For the five years since the retirement of Sandra Day O’Connor from the U.S. Supreme Court, Justice Anthony M. Kennedy—a 1961 graduate of Harvard Law School—has wielded what many consider the most important vote on the Court.
Kennedy’s ballot has often been the least predictable, often deciding whether the Court will decide conservatively or liberally.
“He is the critical swing vote on many constitutional matters,” said David W. Adamany ’58, a law professor and former president of Temple University who was also a Law School classmate of Kennedy’s.
But in his time at Harvard, there were few hints that Kennedy would one day be the critical vote on the highest court in the nation. Despite graduating cum laude from the Law School, classmates describe Kennedy during that time as a friendly, regular student.
FRIEND TO MANY
In law school, friends could always spot Kennedy in a crowd by looking for his most distinctive feature: a green sweater, which he reportedly wore every day.
“Whether the green sweater ever got sent to the cleaners, I’ll never know,” says University of Virginia Professor Robert M. O’Neil ’56, recalling the look of Kennedy, whom he sat next to in constitutional law class at the Law School.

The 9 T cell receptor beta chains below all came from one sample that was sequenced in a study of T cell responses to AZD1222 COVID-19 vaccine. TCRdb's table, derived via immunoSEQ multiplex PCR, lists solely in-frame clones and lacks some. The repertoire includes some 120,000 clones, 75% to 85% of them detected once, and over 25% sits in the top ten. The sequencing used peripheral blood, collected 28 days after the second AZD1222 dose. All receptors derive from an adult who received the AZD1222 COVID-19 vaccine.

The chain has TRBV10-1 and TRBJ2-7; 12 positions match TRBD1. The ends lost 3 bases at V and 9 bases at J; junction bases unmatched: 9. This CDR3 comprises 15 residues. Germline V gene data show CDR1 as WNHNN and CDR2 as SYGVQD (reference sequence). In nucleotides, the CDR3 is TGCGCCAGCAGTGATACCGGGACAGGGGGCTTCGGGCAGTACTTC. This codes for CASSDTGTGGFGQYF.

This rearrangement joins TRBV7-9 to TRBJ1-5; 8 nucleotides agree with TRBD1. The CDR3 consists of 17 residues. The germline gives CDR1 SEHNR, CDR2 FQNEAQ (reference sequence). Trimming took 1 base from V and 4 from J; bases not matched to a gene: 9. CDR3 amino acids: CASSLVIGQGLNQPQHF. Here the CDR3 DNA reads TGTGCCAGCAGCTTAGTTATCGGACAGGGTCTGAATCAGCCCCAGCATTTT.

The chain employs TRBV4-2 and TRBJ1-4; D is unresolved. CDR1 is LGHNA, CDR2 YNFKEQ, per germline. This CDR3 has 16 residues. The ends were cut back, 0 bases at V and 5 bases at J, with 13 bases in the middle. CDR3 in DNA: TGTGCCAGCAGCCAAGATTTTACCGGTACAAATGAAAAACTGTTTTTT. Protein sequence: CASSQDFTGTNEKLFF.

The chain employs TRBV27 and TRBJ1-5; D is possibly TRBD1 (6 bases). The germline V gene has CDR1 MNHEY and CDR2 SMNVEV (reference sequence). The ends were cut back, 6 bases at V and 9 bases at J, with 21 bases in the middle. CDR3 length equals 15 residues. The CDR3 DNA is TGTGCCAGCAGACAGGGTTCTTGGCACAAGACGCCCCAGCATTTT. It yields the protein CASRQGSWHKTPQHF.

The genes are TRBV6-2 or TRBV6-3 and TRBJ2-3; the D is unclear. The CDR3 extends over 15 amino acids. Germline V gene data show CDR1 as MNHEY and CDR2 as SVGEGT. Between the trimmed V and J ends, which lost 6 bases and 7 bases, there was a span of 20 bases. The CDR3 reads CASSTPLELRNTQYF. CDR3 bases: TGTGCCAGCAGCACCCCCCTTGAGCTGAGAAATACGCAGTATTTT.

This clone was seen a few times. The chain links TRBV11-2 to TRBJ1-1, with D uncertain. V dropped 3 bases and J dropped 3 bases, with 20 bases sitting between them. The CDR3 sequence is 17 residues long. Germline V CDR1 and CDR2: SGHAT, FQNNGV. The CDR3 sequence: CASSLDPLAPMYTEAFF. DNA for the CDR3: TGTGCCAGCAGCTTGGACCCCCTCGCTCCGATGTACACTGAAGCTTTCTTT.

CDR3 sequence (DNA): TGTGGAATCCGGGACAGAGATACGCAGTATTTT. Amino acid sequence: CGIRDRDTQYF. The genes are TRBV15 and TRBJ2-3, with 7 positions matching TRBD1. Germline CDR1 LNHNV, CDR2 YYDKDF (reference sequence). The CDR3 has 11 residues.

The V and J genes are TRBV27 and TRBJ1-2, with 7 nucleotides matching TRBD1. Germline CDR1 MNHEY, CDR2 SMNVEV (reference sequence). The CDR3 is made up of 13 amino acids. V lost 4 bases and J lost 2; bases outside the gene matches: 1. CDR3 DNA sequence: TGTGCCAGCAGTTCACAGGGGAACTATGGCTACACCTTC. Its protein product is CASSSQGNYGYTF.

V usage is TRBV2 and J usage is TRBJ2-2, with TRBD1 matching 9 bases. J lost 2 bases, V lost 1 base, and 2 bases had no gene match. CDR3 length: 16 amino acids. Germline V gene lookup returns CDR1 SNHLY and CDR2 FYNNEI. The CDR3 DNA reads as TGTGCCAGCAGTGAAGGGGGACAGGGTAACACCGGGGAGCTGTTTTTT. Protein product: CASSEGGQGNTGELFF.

Friends said the thoughtfulness and humility that characterized Kennedy as a student have continued throughout his career on the bench.
“He was a very conscientious student,” O’Neil says. “He was easy to like and always was around friends.”
“Even in his exalted status, Kennedy has always been modest and straightforward,” he adds.
From his early years, law school seemed like an inevitability for Kennedy, whose father was an influential lawyer in Sacramento.
“There was really, really no choice. My dad was an attorney.” Kennedy said in a 2005 interview with the Academy of Achievement. “I’d say, ‘Oh, I have a geometry test.’ He said, ‘I’ll teach you whatever you need to know.’ So, I probably saw 10 trials before I was out of high school.”
Although Kennedy did not like school when he was younger, he grew to like it, earning admission into Stanford University and spending his final year of his undergraduate education at the London School of Economics before attending Harvard.
Those who know Kennedy stressed that today he defies the stereotype of a stuffy old judge.
“He’s by no means a dull or severe personality—very lively personality with a great sense of humor,” Adamany says. He notes that Kennedy hosted an event at the Law School’s 50th reunion for the Class of 1961 this past April, appearing alongside fellow Supreme Court Justice Elena Kagan, who graduated from the Law School in 1986.